In the grand YouTube tradition of trying a fitness challenge for 30 days in a row, vlogger Zach Gallardo recently decided to set himself the challenge of cycling 30 miles (just over 48 km) every single day for a whole month. He assigns no additional rules regarding elevation or climb on his bike rides; the only requirement is that he hit that 30-mile distance every day.
“I’ve gotten to the point where just riding my bike to get where I need to go isn’t really scratching that cycling itch for me,” he says. “So I am trying this challenge to see if it will change my habits, my fitness, my mood, and my eagerness to get on a bike and ride, and if it can reignite my love of cycling.”
He completes the first day with relative ease, but notes that a 30-mile bike ride in 110-degree heat is a lot more draining than the usual 10-mile rides he’s used to. It’s not long, however, before his enthusiasm begins to dip.
“At the beginning of week one, I started off strong, feeling excited to take on this new challenge,” he says. “But by day five of riding in Taipei’s round-the-clock merciless heat, my mood, energy, and eagerness quickly returned to baseline… and by day seven, my body tanked and I was forced to take a rest day.”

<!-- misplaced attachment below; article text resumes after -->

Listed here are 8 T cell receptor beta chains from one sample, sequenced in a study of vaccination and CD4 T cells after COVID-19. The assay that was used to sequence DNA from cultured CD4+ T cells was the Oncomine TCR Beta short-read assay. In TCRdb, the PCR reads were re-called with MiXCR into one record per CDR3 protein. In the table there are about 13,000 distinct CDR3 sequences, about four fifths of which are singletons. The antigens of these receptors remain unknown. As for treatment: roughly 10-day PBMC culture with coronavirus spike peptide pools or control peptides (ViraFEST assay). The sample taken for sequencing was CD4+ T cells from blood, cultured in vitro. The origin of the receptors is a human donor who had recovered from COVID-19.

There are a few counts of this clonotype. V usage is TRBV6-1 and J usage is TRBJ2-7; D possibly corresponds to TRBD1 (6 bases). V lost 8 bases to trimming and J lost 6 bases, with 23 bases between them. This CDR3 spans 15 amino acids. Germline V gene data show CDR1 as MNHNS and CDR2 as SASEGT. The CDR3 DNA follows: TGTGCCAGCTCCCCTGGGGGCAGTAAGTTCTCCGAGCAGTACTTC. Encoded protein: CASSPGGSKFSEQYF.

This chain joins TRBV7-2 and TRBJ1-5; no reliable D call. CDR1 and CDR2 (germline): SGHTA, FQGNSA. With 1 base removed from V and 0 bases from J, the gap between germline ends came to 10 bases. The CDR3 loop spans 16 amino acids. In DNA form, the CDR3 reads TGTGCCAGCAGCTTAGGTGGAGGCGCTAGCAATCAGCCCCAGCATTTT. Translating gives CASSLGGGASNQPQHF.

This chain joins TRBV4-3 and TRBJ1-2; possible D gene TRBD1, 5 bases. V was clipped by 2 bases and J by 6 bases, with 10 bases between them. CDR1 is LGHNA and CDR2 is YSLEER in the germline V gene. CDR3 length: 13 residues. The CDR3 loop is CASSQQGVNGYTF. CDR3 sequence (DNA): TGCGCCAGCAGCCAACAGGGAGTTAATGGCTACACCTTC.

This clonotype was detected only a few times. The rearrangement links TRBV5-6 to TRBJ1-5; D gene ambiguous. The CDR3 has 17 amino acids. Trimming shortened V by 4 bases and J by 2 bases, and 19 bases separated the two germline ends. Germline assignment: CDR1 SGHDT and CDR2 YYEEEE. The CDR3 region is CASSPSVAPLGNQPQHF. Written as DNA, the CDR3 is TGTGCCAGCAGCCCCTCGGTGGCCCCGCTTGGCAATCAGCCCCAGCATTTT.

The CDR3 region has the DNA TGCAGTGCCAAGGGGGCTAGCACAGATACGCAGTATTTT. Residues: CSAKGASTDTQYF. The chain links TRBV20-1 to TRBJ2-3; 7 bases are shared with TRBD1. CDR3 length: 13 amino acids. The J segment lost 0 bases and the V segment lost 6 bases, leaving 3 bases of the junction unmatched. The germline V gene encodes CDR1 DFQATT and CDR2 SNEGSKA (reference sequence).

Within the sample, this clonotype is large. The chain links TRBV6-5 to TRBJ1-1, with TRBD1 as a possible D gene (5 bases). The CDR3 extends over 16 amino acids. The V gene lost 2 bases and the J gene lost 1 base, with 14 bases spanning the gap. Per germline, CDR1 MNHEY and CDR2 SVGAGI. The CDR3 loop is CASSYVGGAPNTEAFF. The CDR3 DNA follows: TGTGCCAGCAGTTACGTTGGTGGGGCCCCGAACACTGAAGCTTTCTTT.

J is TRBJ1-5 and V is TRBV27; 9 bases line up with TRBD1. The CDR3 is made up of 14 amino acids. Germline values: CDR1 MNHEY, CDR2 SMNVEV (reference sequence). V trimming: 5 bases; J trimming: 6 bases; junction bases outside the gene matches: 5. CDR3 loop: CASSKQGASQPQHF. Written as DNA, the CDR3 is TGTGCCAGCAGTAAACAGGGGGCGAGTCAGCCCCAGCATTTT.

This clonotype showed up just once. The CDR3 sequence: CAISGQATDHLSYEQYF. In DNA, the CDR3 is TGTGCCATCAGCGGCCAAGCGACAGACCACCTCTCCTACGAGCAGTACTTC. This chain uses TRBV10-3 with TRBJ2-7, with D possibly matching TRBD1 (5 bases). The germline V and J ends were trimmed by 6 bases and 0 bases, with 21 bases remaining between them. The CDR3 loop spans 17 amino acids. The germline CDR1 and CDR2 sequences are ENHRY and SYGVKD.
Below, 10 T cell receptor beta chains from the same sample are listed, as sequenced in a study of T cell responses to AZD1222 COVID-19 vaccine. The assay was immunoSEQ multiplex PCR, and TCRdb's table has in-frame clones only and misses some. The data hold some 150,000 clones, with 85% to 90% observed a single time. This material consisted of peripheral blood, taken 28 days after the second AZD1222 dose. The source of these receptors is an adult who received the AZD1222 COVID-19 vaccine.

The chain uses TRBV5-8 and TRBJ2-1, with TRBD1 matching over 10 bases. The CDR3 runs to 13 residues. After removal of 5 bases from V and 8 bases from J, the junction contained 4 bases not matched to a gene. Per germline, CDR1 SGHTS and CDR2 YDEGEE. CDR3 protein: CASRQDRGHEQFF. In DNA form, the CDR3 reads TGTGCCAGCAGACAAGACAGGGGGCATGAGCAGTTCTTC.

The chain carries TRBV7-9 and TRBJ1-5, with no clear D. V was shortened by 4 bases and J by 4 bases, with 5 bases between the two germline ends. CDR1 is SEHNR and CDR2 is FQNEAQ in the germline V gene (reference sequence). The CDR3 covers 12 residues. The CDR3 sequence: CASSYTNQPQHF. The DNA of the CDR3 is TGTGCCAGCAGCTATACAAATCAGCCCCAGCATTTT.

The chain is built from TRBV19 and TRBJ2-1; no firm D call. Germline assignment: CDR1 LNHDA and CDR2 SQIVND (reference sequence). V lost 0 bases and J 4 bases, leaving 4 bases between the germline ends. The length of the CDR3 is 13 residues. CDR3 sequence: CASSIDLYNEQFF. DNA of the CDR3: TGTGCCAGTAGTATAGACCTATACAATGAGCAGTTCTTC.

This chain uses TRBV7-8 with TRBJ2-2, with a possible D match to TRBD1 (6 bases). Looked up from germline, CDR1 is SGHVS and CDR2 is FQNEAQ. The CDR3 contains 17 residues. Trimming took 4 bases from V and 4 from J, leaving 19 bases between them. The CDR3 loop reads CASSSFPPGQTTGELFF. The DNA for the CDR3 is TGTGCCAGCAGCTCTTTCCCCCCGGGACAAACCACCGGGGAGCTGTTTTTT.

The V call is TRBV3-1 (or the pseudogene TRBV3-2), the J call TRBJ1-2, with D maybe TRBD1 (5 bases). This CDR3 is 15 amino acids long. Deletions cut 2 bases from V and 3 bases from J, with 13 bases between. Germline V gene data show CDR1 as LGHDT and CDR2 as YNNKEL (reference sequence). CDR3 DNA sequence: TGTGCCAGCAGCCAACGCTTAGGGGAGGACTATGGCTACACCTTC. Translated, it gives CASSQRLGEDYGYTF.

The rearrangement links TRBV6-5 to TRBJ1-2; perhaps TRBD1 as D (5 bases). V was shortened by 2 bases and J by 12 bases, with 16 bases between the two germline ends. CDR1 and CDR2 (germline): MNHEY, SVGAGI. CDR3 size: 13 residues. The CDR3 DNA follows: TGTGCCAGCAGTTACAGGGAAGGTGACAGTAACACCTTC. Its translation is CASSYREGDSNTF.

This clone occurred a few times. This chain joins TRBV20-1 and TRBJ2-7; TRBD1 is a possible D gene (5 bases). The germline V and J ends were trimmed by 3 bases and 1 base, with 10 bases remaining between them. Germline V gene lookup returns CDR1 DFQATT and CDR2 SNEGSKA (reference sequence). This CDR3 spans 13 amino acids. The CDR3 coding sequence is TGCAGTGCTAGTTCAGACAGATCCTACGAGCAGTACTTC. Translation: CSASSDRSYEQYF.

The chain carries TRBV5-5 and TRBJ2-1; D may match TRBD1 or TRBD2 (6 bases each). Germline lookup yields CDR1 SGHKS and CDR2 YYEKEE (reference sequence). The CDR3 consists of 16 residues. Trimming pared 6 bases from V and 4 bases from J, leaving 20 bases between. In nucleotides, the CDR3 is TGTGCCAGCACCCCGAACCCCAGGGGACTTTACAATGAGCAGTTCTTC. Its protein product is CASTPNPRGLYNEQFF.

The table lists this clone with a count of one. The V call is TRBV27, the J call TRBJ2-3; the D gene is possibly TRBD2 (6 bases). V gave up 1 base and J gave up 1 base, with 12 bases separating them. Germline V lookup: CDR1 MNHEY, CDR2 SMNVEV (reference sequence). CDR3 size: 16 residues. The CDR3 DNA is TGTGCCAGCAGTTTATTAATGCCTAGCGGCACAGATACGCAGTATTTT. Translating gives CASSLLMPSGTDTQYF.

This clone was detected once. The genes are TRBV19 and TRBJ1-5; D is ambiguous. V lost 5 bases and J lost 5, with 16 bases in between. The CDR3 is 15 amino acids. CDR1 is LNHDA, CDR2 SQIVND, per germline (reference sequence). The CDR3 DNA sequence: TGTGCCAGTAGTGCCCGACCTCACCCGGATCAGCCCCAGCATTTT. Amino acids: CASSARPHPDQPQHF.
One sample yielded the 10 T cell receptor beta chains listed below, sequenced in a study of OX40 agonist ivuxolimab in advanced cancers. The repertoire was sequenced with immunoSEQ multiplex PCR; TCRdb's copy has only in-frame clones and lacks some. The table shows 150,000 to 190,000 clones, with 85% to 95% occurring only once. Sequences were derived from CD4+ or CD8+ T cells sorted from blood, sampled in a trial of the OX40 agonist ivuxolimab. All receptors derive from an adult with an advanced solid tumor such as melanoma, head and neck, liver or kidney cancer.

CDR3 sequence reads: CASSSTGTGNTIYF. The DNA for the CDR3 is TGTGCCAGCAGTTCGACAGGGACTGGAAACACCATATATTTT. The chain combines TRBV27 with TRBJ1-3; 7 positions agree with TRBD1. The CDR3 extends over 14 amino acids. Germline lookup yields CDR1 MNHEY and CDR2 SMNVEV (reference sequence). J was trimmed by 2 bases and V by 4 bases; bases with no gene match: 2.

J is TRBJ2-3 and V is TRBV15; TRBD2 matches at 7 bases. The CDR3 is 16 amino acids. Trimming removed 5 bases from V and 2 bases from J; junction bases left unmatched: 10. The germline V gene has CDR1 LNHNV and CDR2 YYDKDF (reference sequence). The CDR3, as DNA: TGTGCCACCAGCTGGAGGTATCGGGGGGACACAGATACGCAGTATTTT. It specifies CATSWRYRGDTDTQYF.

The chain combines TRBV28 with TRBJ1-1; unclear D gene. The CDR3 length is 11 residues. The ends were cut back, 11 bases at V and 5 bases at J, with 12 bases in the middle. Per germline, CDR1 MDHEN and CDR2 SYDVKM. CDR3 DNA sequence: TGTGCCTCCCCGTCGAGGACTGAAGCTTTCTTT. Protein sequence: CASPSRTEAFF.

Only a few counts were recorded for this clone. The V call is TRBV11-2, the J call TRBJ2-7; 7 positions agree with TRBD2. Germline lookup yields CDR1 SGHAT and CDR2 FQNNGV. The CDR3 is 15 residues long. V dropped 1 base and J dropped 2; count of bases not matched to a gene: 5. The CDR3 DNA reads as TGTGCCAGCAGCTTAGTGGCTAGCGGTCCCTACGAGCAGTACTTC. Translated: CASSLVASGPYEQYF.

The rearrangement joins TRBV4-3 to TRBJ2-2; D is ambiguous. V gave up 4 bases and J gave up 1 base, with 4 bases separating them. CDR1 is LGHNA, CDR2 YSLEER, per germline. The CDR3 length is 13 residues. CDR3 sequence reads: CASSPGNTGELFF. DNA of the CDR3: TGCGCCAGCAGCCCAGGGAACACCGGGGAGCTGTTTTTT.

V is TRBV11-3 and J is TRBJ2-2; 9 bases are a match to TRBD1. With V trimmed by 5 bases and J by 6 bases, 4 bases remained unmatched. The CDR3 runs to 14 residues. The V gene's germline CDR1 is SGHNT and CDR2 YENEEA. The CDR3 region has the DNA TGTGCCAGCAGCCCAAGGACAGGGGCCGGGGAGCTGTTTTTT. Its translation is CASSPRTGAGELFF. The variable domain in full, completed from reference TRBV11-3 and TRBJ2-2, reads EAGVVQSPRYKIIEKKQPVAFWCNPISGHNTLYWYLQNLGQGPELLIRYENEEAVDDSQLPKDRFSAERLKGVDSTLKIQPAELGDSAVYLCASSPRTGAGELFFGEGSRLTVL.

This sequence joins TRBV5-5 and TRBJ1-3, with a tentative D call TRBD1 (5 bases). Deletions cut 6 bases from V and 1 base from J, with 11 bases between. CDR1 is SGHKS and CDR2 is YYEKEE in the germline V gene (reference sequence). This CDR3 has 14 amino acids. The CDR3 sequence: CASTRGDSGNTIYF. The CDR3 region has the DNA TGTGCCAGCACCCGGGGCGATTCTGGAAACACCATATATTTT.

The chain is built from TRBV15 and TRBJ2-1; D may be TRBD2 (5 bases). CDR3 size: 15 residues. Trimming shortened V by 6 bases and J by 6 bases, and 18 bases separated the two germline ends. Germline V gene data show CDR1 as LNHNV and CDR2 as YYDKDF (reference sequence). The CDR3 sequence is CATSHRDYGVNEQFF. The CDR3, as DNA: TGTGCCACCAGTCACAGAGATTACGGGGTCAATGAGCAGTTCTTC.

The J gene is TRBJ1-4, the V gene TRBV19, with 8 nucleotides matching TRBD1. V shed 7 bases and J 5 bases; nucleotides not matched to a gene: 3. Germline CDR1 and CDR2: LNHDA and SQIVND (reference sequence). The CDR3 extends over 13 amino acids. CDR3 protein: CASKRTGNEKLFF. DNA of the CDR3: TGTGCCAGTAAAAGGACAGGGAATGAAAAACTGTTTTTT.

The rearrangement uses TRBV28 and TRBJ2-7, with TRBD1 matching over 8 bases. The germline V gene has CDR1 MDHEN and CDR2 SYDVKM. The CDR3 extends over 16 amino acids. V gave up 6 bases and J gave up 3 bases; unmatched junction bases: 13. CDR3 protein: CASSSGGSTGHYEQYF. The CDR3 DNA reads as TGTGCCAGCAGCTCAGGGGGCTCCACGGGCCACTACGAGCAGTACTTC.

As the second week began, Gallardo says he is “dreading” his nightly rides, especially as the two hours per ride is starting to interfere with the rest of his routine. In addition to disrupting his social life and sleep schedule, the challenge is starting to have an effect on his body.
“30 miles is a distance that I would usually just do on a whim while out riding, but doing it each and every day was a lot more taxing,” he says. “My legs became so sore that I had to walk a lot more slowly, taking the stairs became painful, and I had periodic knee pain throughout the day, all of which compounded to make my rides even less enjoyable.”
Gallardo originally hoped that setting himself these daily targets would help him rediscover the enjoyment he felt while riding, but it actually has the total opposite effect of making it feel like a chore.
For the third week, he starts riding in the mornings instead of the evenings, and finds that this had a more positive effect on his mood. “Instead of the obligation hanging over my head for the entire day, the ride became a way for me to start my day off right,” he says. He continues to feel more of a benefit from the morning rides throughout the rest of the challenge, although he does require some additional rest days.
At the start of the challenge, Gallardo weighs 159.6 pounds with 16.8 percent body fat. 30 days and around 630 miles later, he has lost 4.2 pounds 0.5 percent body fat, while consuming 30 percent more calories each day than his usual diet.
“It’s important to make cycling a part of your life, rather than make your life revolve around cycling,” he says. “Also, listen to your body. it knows best. You’re not a machine. If your legs are screaming and it’s hard to walk and your feet are cramping and you’re getting dizzy from not eating enough food, guess what, you’ve earned a rest day. Cycling is supposed to be fun, it’s OK to be flexible!”